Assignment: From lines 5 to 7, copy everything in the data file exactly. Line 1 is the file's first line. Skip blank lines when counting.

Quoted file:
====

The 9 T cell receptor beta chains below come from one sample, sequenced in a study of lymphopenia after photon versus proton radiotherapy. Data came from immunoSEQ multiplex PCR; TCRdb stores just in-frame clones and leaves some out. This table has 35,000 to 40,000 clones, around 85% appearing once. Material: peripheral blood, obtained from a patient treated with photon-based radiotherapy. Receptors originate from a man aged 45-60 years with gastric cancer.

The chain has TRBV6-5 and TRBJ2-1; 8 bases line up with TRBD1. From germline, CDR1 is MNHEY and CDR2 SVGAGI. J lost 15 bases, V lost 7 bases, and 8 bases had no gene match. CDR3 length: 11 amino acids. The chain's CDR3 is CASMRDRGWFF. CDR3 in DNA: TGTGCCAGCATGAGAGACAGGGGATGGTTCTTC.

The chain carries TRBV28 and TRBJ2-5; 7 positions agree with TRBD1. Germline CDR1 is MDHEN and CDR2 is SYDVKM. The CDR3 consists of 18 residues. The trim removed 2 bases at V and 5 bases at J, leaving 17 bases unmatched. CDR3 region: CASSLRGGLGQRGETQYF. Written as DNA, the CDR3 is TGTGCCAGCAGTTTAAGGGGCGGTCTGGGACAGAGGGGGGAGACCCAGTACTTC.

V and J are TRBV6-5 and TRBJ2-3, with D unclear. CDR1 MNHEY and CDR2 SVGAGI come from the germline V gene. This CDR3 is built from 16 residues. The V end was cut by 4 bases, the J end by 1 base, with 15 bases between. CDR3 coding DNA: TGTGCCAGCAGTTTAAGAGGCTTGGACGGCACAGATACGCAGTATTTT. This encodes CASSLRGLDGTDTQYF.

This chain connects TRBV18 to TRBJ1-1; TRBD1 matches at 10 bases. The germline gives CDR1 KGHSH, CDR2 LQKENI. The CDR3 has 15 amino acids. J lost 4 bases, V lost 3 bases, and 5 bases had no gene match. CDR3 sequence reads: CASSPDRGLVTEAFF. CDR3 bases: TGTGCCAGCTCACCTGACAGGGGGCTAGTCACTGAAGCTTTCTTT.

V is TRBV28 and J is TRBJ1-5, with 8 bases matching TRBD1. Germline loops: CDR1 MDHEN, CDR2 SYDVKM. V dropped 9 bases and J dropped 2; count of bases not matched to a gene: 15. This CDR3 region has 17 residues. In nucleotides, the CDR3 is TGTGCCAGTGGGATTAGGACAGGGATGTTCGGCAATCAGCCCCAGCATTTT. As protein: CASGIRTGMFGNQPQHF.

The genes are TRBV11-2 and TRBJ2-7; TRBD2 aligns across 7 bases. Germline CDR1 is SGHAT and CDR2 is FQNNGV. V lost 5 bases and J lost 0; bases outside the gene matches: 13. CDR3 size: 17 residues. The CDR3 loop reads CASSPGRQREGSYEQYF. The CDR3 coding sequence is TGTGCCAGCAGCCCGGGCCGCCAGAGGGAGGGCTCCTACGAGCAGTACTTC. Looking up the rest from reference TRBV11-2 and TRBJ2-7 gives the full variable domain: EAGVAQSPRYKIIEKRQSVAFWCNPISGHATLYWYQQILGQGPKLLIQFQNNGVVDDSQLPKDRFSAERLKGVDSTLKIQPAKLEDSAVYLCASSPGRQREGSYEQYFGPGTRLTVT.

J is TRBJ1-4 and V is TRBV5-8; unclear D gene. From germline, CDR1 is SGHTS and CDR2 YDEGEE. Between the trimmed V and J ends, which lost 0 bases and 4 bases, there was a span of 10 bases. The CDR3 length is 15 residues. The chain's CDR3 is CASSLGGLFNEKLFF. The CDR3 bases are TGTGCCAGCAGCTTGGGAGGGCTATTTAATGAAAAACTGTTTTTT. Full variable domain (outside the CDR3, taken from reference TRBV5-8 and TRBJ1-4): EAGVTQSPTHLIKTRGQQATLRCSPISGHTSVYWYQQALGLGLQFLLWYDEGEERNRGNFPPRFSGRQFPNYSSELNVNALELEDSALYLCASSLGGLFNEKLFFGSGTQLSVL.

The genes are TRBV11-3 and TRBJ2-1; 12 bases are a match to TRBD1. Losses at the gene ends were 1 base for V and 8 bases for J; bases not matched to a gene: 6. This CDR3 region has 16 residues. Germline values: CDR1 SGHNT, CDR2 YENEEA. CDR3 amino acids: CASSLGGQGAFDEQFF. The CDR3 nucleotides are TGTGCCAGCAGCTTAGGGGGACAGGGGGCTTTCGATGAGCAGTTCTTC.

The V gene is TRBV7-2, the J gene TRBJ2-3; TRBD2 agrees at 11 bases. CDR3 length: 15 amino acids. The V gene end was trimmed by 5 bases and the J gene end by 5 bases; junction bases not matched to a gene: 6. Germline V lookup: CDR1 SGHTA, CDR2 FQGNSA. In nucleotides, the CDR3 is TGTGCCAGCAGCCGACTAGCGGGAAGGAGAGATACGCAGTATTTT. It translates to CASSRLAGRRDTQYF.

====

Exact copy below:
This chain connects TRBV18 to TRBJ1-1; TRBD1 matches at 10 bases. The germline gives CDR1 KGHSH, CDR2 LQKENI. The CDR3 has 15 amino acids. J lost 4 bases, V lost 3 bases, and 5 bases had no gene match. CDR3 sequence reads: CASSPDRGLVTEAFF. CDR3 bases: TGTGCCAGCTCACCTGACAGGGGGCTAGTCACTGAAGCTTTCTTT.

V is TRBV28 and J is TRBJ1-5, with 8 bases matching TRBD1. Germline loops: CDR1 MDHEN, CDR2 SYDVKM. V dropped 9 bases and J dropped 2; count of bases not matched to a gene: 15. This CDR3 region has 17 residues. In nucleotides, the CDR3 is TGTGCCAGTGGGATTAGGACAGGGATGTTCGGCAATCAGCCCCAGCATTTT. As protein: CASGIRTGMFGNQPQHF.

The genes are TRBV11-2 and TRBJ2-7; TRBD2 aligns across 7 bases. Germline CDR1 is SGHAT and CDR2 is FQNNGV. V lost 5 bases and J lost 0; bases outside the gene matches: 13. CDR3 size: 17 residues. The CDR3 loop reads CASSPGRQREGSYEQYF. The CDR3 coding sequence is TGTGCCAGCAGCCCGGGCCGCCAGAGGGAGGGCTCCTACGAGCAGTACTTC. Looking up the rest from reference TRBV11-2 and TRBJ2-7 gives the full variable domain: EAGVAQSPRYKIIEKRQSVAFWCNPISGHATLYWYQQILGQGPKLLIQFQNNGVVDDSQLPKDRFSAERLKGVDSTLKIQPAKLEDSAVYLCASSPGRQREGSYEQYFGPGTRLTVT.